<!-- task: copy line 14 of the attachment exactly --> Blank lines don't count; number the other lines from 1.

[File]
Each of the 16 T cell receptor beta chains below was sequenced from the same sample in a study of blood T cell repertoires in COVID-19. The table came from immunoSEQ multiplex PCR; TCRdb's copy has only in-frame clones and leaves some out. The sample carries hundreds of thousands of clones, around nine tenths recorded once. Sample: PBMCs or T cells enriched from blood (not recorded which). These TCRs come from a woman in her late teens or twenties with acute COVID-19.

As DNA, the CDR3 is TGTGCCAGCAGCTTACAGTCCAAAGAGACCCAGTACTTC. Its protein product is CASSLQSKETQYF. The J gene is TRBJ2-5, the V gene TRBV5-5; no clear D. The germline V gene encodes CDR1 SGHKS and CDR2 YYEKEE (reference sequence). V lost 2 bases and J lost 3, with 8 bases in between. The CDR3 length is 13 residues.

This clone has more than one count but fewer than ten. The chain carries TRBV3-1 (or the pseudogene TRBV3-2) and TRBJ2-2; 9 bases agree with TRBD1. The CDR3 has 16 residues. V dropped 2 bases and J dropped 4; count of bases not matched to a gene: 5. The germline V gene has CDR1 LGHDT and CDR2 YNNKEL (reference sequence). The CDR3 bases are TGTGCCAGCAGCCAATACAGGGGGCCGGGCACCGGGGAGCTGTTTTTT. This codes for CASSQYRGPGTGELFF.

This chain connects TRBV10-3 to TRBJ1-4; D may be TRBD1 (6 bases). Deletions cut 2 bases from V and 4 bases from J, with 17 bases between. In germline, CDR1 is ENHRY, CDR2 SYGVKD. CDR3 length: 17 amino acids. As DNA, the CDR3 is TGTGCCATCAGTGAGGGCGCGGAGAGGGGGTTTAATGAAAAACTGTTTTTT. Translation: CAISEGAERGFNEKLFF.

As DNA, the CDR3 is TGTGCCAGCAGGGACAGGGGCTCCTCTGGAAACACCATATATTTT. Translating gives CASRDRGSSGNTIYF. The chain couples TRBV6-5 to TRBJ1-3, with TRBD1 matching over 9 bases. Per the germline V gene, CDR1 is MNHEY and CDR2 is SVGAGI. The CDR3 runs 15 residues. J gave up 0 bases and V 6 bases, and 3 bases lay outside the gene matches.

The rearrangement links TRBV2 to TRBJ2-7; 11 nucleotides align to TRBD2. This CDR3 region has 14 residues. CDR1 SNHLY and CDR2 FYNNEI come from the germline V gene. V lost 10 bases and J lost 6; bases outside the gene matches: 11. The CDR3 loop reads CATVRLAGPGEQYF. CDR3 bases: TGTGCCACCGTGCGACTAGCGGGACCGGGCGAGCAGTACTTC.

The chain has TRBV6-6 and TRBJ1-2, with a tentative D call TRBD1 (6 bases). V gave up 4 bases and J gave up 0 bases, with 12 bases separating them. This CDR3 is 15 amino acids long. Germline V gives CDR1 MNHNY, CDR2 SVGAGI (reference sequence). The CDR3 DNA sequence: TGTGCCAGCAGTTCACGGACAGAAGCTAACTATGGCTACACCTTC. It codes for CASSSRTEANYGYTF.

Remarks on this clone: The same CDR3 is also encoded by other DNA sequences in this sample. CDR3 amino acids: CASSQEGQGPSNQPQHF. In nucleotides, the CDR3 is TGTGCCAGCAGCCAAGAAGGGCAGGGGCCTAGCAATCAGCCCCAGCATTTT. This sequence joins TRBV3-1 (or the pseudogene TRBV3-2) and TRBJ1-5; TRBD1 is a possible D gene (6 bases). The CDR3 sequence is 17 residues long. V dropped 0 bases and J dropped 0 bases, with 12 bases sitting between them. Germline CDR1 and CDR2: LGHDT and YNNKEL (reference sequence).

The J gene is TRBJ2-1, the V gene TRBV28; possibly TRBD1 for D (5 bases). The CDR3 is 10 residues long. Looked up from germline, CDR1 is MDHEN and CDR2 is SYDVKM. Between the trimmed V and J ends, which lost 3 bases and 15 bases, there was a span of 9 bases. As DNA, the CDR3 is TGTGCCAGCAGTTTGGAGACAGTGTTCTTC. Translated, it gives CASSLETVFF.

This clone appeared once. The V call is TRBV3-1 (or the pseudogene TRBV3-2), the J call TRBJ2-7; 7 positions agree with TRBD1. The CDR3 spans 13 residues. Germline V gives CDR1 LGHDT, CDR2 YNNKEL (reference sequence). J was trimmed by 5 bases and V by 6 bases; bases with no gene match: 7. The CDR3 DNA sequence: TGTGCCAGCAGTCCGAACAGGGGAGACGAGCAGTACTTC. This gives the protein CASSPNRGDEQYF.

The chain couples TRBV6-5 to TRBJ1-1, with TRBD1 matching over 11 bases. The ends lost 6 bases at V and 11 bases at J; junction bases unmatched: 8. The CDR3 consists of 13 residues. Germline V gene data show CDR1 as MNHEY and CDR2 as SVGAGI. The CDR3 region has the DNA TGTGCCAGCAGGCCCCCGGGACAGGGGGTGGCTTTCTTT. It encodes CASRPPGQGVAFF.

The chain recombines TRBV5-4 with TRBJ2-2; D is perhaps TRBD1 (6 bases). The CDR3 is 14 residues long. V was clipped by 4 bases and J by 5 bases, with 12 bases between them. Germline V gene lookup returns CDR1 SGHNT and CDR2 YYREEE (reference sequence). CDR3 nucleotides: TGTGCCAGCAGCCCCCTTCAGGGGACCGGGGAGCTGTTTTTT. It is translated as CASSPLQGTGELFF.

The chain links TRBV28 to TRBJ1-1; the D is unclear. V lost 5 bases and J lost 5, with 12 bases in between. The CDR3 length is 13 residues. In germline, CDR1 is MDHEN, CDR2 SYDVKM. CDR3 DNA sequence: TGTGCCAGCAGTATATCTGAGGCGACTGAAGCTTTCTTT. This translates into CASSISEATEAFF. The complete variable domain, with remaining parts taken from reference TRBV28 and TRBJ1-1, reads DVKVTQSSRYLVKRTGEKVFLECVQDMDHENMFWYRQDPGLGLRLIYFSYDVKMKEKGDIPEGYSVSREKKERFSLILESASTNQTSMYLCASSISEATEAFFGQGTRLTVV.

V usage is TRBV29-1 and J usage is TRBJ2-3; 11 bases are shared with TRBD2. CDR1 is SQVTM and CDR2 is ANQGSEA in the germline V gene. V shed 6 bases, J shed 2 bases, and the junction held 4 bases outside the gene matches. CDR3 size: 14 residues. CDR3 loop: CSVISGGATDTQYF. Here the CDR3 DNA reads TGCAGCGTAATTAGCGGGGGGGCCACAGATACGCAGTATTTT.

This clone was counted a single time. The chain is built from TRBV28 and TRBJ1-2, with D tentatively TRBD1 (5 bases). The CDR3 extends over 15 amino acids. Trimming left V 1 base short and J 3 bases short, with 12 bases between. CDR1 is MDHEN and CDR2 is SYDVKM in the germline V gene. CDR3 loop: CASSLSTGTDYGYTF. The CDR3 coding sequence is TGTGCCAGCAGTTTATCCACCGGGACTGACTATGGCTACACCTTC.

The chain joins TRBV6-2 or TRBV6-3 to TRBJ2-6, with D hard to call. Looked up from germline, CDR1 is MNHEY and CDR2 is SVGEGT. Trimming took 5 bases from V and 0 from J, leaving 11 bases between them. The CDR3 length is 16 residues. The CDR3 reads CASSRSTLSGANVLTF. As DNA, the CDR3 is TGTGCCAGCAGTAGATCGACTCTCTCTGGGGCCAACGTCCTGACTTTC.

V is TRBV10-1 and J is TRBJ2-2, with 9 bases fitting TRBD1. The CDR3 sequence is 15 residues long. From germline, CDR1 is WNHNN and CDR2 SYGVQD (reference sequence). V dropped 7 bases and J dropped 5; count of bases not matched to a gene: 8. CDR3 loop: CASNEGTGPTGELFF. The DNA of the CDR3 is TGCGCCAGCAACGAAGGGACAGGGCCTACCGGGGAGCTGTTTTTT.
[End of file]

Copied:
V usage is TRBV29-1 and J usage is TRBJ2-3; 11 bases are shared with TRBD2. CDR1 is SQVTM and CDR2 is ANQGSEA in the germline V gene. V shed 6 bases, J shed 2 bases, and the junction held 4 bases outside the gene matches. CDR3 size: 14 residues. CDR3 loop: CSVISGGATDTQYF. Here the CDR3 DNA reads TGCAGCGTAATTAGCGGGGGGGCCACAGATACGCAGTATTTT.